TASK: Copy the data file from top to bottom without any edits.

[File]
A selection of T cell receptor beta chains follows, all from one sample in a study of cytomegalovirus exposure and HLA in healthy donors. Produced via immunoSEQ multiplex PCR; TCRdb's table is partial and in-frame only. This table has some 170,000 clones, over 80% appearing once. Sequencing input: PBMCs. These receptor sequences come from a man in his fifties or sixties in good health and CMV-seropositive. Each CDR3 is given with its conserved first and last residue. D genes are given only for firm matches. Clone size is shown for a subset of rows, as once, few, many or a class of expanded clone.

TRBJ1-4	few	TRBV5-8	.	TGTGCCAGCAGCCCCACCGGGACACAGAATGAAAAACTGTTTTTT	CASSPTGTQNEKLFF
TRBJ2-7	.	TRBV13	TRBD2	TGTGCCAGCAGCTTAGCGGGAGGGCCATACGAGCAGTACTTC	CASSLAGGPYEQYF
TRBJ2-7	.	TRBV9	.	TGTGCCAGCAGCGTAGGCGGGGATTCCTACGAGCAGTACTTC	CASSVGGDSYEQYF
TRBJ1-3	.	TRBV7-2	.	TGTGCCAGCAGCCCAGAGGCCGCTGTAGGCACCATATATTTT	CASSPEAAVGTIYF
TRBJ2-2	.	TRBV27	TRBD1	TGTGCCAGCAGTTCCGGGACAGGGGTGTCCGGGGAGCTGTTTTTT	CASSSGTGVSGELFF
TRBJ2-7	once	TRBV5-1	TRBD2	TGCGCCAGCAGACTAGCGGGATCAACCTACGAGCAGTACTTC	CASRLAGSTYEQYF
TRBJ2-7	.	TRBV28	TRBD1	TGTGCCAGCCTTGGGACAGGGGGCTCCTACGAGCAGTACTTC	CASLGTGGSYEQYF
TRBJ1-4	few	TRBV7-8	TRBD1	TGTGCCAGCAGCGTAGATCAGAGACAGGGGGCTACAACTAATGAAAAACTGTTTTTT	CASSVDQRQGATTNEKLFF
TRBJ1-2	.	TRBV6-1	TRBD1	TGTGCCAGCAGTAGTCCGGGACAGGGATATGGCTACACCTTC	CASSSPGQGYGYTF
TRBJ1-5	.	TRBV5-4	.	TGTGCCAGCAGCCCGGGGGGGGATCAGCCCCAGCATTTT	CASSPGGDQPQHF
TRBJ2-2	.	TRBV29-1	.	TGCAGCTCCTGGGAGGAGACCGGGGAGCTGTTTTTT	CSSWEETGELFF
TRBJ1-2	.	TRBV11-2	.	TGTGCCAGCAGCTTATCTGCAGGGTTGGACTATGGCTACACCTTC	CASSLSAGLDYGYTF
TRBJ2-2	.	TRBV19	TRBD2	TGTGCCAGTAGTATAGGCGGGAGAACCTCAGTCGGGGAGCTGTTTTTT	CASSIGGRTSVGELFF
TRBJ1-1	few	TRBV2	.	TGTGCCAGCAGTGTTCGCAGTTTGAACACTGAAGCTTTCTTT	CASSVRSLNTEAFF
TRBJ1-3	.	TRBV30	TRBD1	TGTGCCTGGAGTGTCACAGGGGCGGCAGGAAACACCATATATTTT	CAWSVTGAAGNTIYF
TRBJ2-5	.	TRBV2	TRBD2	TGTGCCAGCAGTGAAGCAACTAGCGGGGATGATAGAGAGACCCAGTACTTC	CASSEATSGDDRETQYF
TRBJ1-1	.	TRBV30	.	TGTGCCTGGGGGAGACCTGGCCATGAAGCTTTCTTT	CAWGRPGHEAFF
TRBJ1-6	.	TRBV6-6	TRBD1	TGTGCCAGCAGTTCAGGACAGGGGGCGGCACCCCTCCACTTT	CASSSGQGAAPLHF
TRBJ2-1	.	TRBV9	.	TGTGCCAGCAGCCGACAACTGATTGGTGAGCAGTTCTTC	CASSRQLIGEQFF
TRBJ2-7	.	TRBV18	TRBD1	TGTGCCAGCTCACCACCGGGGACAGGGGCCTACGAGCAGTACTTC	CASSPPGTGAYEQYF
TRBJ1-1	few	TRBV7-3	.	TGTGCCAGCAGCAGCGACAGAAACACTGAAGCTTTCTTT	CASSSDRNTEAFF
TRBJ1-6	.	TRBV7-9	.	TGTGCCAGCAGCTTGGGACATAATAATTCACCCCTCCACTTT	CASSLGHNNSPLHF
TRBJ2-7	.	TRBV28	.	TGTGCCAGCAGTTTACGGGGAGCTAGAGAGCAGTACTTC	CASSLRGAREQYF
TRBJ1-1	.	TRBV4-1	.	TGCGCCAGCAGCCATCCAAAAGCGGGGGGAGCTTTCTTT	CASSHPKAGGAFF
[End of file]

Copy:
A selection of T cell receptor beta chains follows, all from one sample in a study of cytomegalovirus exposure and HLA in healthy donors. Produced via immunoSEQ multiplex PCR; TCRdb's table is partial and in-frame only. This table has some 170,000 clones, over 80% appearing once. Sequencing input: PBMCs. These receptor sequences come from a man in his fifties or sixties in good health and CMV-seropositive. Each CDR3 is given with its conserved first and last residue. D genes are given only for firm matches. Clone size is shown for a subset of rows, as once, few, many or a class of expanded clone.

TRBJ1-4	few	TRBV5-8	.	TGTGCCAGCAGCCCCACCGGGACACAGAATGAAAAACTGTTTTTT	CASSPTGTQNEKLFF
TRBJ2-7	.	TRBV13	TRBD2	TGTGCCAGCAGCTTAGCGGGAGGGCCATACGAGCAGTACTTC	CASSLAGGPYEQYF
TRBJ2-7	.	TRBV9	.	TGTGCCAGCAGCGTAGGCGGGGATTCCTACGAGCAGTACTTC	CASSVGGDSYEQYF
TRBJ1-3	.	TRBV7-2	.	TGTGCCAGCAGCCCAGAGGCCGCTGTAGGCACCATATATTTT	CASSPEAAVGTIYF
TRBJ2-2	.	TRBV27	TRBD1	TGTGCCAGCAGTTCCGGGACAGGGGTGTCCGGGGAGCTGTTTTTT	CASSSGTGVSGELFF
TRBJ2-7	once	TRBV5-1	TRBD2	TGCGCCAGCAGACTAGCGGGATCAACCTACGAGCAGTACTTC	CASRLAGSTYEQYF
TRBJ2-7	.	TRBV28	TRBD1	TGTGCCAGCCTTGGGACAGGGGGCTCCTACGAGCAGTACTTC	CASLGTGGSYEQYF
TRBJ1-4	few	TRBV7-8	TRBD1	TGTGCCAGCAGCGTAGATCAGAGACAGGGGGCTACAACTAATGAAAAACTGTTTTTT	CASSVDQRQGATTNEKLFF
TRBJ1-2	.	TRBV6-1	TRBD1	TGTGCCAGCAGTAGTCCGGGACAGGGATATGGCTACACCTTC	CASSSPGQGYGYTF
TRBJ1-5	.	TRBV5-4	.	TGTGCCAGCAGCCCGGGGGGGGATCAGCCCCAGCATTTT	CASSPGGDQPQHF
TRBJ2-2	.	TRBV29-1	.	TGCAGCTCCTGGGAGGAGACCGGGGAGCTGTTTTTT	CSSWEETGELFF
TRBJ1-2	.	TRBV11-2	.	TGTGCCAGCAGCTTATCTGCAGGGTTGGACTATGGCTACACCTTC	CASSLSAGLDYGYTF
TRBJ2-2	.	TRBV19	TRBD2	TGTGCCAGTAGTATAGGCGGGAGAACCTCAGTCGGGGAGCTGTTTTTT	CASSIGGRTSVGELFF
TRBJ1-1	few	TRBV2	.	TGTGCCAGCAGTGTTCGCAGTTTGAACACTGAAGCTTTCTTT	CASSVRSLNTEAFF
TRBJ1-3	.	TRBV30	TRBD1	TGTGCCTGGAGTGTCACAGGGGCGGCAGGAAACACCATATATTTT	CAWSVTGAAGNTIYF
TRBJ2-5	.	TRBV2	TRBD2	TGTGCCAGCAGTGAAGCAACTAGCGGGGATGATAGAGAGACCCAGTACTTC	CASSEATSGDDRETQYF
TRBJ1-1	.	TRBV30	.	TGTGCCTGGGGGAGACCTGGCCATGAAGCTTTCTTT	CAWGRPGHEAFF
TRBJ1-6	.	TRBV6-6	TRBD1	TGTGCCAGCAGTTCAGGACAGGGGGCGGCACCCCTCCACTTT	CASSSGQGAAPLHF
TRBJ2-1	.	TRBV9	.	TGTGCCAGCAGCCGACAACTGATTGGTGAGCAGTTCTTC	CASSRQLIGEQFF
TRBJ2-7	.	TRBV18	TRBD1	TGTGCCAGCTCACCACCGGGGACAGGGGCCTACGAGCAGTACTTC	CASSPPGTGAYEQYF
TRBJ1-1	few	TRBV7-3	.	TGTGCCAGCAGCAGCGACAGAAACACTGAAGCTTTCTTT	CASSSDRNTEAFF
TRBJ1-6	.	TRBV7-9	.	TGTGCCAGCAGCTTGGGACATAATAATTCACCCCTCCACTTT	CASSLGHNNSPLHF
TRBJ2-7	.	TRBV28	.	TGTGCCAGCAGTTTACGGGGAGCTAGAGAGCAGTACTTC	CASSLRGAREQYF
TRBJ1-1	.	TRBV4-1	.	TGCGCCAGCAGCCATCCAAAAGCGGGGGGAGCTTTCTTT	CASSHPKAGGAFF